Originality/value

The contribution of this study is the exploration of the relationships between support, work adjustment and task performance among expatriates. It also adds to the limited knowledge on the role of specific stakeholders in the expatriate context.

Details

International Journal of Manpower, vol. 43 no. 4
Type: Research Article
ISSN: 0143-7720

Keywords

Article
Publication date: 30 July 2021

Yuwen Liu

The purpose of this article is to advance the understanding of expatriates' psychological attachment toward both their parent company and its foreign subsidiary by…

Abstract

Purpose

The purpose of this article is to advance the understanding of expatriates' psychological attachment toward both their parent company and its foreign subsidiary by highlighting how workplace friendships enhance the process of adjustment for expatriates and how these effects on adjustment subsequently translate into expatriates' dual commitment.

Design/methodology/approach

Hypotheses were tested using a sample of 187 expatriates, working in managerial positions, in subsidiaries of multinational corporations, all of whom were assigned expatriates. Serial multiple indirect effects were tested.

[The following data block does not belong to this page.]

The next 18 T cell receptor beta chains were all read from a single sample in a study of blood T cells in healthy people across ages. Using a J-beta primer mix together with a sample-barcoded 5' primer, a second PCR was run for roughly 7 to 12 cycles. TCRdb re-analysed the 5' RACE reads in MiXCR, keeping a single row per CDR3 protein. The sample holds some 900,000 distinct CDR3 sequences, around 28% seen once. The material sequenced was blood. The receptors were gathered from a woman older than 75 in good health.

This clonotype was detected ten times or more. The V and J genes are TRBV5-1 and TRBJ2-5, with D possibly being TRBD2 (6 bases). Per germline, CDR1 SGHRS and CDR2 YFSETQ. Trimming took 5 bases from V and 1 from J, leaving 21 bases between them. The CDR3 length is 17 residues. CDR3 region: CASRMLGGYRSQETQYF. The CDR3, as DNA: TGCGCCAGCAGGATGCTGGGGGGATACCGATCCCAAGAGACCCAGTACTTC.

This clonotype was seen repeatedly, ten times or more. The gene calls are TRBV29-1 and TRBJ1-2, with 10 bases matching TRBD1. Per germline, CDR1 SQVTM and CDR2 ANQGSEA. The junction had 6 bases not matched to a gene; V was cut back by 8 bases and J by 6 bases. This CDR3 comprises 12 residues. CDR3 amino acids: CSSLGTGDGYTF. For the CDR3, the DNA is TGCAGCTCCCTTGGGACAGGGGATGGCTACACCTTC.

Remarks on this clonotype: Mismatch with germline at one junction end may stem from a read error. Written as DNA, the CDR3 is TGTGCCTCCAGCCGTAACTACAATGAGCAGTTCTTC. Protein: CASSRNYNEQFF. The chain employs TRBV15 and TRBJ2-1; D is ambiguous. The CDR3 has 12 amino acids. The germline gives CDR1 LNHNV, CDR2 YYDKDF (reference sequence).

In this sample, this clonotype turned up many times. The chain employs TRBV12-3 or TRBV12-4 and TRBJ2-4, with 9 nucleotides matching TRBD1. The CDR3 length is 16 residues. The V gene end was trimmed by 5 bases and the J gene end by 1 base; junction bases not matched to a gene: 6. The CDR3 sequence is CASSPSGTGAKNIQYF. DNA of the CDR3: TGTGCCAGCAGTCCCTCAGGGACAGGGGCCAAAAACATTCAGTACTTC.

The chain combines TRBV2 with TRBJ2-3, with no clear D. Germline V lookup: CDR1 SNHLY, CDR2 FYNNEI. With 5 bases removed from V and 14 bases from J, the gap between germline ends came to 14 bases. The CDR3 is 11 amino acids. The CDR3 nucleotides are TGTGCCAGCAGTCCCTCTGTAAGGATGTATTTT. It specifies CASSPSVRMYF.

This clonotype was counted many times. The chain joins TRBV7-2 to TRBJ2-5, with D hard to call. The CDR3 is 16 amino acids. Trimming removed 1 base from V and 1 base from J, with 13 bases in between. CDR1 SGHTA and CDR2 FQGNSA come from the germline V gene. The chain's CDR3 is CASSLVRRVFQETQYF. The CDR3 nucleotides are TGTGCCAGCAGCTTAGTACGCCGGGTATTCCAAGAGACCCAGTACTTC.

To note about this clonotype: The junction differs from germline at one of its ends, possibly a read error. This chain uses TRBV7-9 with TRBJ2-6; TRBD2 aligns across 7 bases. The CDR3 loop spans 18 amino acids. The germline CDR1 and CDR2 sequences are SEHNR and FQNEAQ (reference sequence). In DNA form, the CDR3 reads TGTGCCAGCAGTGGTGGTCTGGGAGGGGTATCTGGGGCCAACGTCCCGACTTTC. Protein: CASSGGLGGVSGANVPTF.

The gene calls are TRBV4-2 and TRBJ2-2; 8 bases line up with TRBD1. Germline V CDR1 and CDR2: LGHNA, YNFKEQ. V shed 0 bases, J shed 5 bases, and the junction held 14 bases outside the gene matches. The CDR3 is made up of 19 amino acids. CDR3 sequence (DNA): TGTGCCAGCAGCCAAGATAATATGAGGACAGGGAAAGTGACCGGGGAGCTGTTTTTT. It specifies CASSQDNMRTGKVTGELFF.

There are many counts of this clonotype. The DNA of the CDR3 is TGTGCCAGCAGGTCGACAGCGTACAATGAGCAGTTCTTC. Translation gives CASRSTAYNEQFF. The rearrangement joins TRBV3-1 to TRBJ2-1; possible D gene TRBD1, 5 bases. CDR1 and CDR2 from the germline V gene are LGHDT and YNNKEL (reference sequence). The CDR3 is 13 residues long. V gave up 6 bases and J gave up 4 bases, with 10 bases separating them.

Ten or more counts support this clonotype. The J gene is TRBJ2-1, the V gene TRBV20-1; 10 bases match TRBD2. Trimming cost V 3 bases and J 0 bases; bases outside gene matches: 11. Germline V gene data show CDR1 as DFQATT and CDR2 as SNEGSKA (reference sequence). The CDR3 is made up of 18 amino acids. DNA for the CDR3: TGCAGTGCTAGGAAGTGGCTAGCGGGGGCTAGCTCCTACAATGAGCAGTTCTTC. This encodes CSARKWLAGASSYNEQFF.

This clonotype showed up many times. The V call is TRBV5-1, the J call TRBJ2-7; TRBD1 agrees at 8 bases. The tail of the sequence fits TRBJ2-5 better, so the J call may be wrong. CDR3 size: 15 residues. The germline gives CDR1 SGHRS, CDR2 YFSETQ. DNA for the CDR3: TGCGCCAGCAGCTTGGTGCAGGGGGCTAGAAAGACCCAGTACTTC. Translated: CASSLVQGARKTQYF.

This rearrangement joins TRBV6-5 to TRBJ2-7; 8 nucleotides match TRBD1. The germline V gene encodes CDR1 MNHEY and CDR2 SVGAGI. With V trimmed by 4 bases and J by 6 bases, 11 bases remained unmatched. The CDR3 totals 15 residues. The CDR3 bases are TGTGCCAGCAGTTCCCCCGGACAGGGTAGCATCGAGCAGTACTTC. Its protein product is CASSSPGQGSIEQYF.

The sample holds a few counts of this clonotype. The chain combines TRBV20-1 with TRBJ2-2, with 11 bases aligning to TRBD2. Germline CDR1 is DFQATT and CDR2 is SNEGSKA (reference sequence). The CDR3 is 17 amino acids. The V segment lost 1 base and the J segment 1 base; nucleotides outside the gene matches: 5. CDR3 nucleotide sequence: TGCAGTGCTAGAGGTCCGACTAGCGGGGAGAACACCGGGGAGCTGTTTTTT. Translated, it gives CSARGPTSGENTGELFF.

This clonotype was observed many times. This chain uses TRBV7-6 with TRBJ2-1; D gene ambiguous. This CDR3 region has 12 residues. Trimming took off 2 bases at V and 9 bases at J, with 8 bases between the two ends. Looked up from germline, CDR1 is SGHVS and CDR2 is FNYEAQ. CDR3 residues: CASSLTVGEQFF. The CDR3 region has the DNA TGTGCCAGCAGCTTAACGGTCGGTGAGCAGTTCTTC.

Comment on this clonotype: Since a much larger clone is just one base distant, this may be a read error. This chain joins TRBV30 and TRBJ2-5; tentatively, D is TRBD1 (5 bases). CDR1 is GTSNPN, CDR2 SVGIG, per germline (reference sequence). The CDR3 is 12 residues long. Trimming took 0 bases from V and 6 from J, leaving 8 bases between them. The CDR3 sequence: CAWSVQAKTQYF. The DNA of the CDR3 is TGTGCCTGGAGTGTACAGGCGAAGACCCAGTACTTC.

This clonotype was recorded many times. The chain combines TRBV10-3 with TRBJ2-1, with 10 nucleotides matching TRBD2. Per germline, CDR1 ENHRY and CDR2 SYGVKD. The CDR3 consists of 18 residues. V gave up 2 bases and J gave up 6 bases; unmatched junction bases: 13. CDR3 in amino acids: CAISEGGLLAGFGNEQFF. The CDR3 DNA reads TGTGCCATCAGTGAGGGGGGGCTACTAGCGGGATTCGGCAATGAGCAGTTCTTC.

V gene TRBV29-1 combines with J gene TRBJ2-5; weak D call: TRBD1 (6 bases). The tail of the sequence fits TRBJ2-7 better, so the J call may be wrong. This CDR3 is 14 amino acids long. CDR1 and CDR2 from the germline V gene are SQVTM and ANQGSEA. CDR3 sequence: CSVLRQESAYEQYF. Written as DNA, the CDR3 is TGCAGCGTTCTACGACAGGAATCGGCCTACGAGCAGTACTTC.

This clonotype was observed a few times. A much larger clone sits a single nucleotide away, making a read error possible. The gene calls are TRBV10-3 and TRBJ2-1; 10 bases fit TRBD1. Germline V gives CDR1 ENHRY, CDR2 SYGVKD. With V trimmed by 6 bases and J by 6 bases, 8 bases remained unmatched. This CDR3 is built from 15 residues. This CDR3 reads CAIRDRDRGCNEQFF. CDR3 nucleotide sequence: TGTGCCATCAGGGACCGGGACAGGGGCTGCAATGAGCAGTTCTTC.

Findings

The results indicated that the relationship between workplace friendships and interaction adjustment was supported, but the relationship between workplace friendships and work adjustment was not supported. The serial indirect effects of international adjustment and work adjustment on the relationship between interaction adjustment and expatriates' dual commitment were supported.

Originality/value

This study seeks to fill a gap in the research literature on expatriates by focusing on the issue of workplace friendships and expatriates' dual commitment. The findings help bolster the literature on relational schemas in that expatriates' workplace friendships establish scripts for expatriates' expected outlines of adjustment in work domains. This study also provides insights relevant to the literature on social interaction and adjustment, as the findings support our theory that expatriate commitment is not directly contingent on workplace friendships but rather on the mediating roles of both interaction adjustment and work adjustment.

Details

Personnel Review, vol. 51 no. 6
Type: Research Article
ISSN: 0048-3486

Keywords

Article
Publication date: 8 July 2013

Hyounae Min, Vincent P. Magnini and Manisha Singal

Whether expatriate cross-cultural training programs significantly influence expatriate adjustment has been debated for more than two decades. The purpose of this paper is…

2901

Abstract

Purpose

Whether expatriate cross-cultural training programs significantly influence expatriate adjustment has been debated for more than two decades. The purpose of this paper is to examine a pivotal variable not yet addressed in the literature: the expatriate's perceptions of the employer's investment in the training (termed “perceived corporate training investment”: PCTI).

Design/methodology/approach

Completed surveys were collected from 71 hotel expatriate managers stationed around the globe.